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What the Slaves to their corrupt Affections Serm, would conceal from others, they cannot hide VII: from themselves. They must feel and be sensible, that the Advantage, which any sinful Indulgence affords, is mean and pitiful, short-lived and perishing; but the Anguilh of Soul, which the bitter Reflection occasions, is substantial and lasting, fharp enough to render the most fortunate Sinner wretched, nauseous enough to pall the Enjoyments, of the Great and Wealthy, and a Burden too heavy for Man to bear.
Yet these Evils are only like small Paya ments, the compleat Sum is still behind : For the full Wages of Sin is Death, not so much as it is, the Difunion of the Soul and Body, as the utter Separation of both from God,---not so much as it is a temporal Diffolution, as an eternal Destruction. Then, is second Death, subsequent to the first, which, whosoever is not found written in, the Book of Life, is not enrolled among God's Servants,---behaves not with the obfequious Fidelity of a true Christian, when he enjoys the happy Privilege of becoming one, shall not escape : And it will consist in the
SERM. being cast into the Lake of Fire (P), where VII. the Servants of Sin shall be eternally tor
Whilst on the contrary, the Servants of Obedience "unto Righteousness are engaged in a Work equally honourable, easy, advantageous.
The Credit of the Service always rises in Proportion to the Dignity of the Master ; the Grandeur of the one reflects a Brightness on the other. Men glory, and very justly in their Attendance on earthly Princes : But much more noble is it to serve the fupreme Lord of the Universe : To fulfill whose Commands the most exalted Creatures think it their highest Honour; and shall not we poor defiled Mortals be ravish'd at so vast an Advancement, as to be admitted to minister unto him in the meanest Offices!
And, yet to serve him cannot, properly speaking, be in any Respect mean, and the devout Plalmist had great Reason for laying, that he had rather be a Door-keeper in the House of his God, than to dwell in the Tents of Ungodliness (9).
6) Rev. XX. 15.
(9) Pf. Ixxxiv, 10.
Serm. BESIDES, as there is nothing low or un- VII. becoming, so is there nothing hard or painful in God's Service: It is, what it is represented to be, perfect Freedom ---not indeed a Liberty of doing what our corrupt Nature may incline to (for that is only another Name for Slavery) but a Liberty of following Truth and Reason, of exercising Virtue and Righteousness, and of obeying the Will of God by their own. If such Work can give Uneasiness, this is an accidental Effect, occasioned, not by any Hardship in the Service, but by the Incapaciy of the Servants : Who have contracted bad Habits, and impaired their Strength in their former Employ; and therefore, whatever Difficulties, they meet with in the new one, ought in Justice to be imputed to Sin and not to Obedience.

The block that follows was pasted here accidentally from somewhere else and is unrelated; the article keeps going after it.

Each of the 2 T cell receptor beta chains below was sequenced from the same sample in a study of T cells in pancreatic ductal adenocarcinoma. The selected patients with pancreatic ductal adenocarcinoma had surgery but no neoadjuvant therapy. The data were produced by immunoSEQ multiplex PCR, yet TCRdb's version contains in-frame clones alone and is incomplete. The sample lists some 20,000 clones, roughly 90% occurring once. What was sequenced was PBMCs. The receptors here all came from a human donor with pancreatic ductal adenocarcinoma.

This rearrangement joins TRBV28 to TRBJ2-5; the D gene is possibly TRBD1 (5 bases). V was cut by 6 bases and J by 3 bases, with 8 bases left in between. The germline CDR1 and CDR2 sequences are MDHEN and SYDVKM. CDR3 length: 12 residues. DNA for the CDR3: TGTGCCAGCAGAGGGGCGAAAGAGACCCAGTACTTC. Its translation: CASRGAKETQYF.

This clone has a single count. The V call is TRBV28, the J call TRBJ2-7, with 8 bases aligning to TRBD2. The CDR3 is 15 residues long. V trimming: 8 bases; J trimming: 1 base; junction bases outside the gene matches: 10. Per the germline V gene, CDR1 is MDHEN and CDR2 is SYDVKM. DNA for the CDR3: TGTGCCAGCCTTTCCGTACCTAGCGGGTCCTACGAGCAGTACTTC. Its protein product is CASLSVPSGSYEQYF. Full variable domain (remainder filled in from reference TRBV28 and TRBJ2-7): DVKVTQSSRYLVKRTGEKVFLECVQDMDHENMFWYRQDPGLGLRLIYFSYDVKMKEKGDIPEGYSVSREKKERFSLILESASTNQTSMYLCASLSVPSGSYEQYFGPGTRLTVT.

And be these Difficulties never so great · at first, yet they soon vanilh: They are
found only at the Entrance into God's Household, a little Time and Application will conquer them, and all afterwards will become easy, pleasant, happy,
SERM. · VII. Which brings us to the concluding Cir
cumstance moft powerfully recommending God's Service to us, viz. That it is advantageous, being profitable 'unto all Things, baving Promise of the Life that now is, and of that which is to come (a). There is no living one Moment comfortably out of it, nor can we otherwise be exempt from the Anguish of Mind, and the Apprehenfion of Punishment, whicho Sin produces. To be free from these Evils is no small -Advantage in itself; though small in Respect of that inward Quiet and Satisfaction, that Self-Approbation, and those glorious Hopes, which fill the Heart of the Obedient: For the Work of Righteousness is, what the Prophet foretells: it shall bé, Peace, and tbe Effect of Righteousness, Quietness and Asurance for ever (b).
They, who are conscious of having ferved Gọd acceptably, 'must enjoy that blissful Complacency of Soul which the World can neither give to, nor take from them. So long as their Reason justifies and their Conscience applauds, what they have done, how insignificant will be the Frowns of Men,
(a) 1 Tim. iv 8,
(6) Isai. xxxii. 17.
how light will the Storms of Adversity fall Serm. on them? Whom can' they fear, or what VII.. shall they dread, who have an Almighty Protector ? How can they want any thing, who dwell under the Patronage of the Giver of all Goodness, under the Eye and Favour of the most indulgent Lord ? When he provides for them at present, better than they can even desire, and will at last do for them infinitely more than they deserve. For the Gift of God is eternal Life (c), in which is included every thing that is glorious and blessed, and to which this most ravishing Sentence will introduce them, Well done, ye good and faithful Servants ---enter ye into the Joy of your Lord (d).
TOWARDS the obtaining whereof, let us now and always offer up our Petitions to our great Master in Heaven in these approved Terms of our Liturgy, Almighty and merciful God, of whose only Gift it cometh, that thy faithful People do unto thee true and laudable Service, grant, we beseech thee, that we may so faithfully serve thee in this Life, thet we fail not finally to attain thy heavenly Promises, through the Merits of Jesus Christ our Lord. Amen.
S2 SERMON (c) Rom. vi. 23. (d) St. Matth. xxv. 21,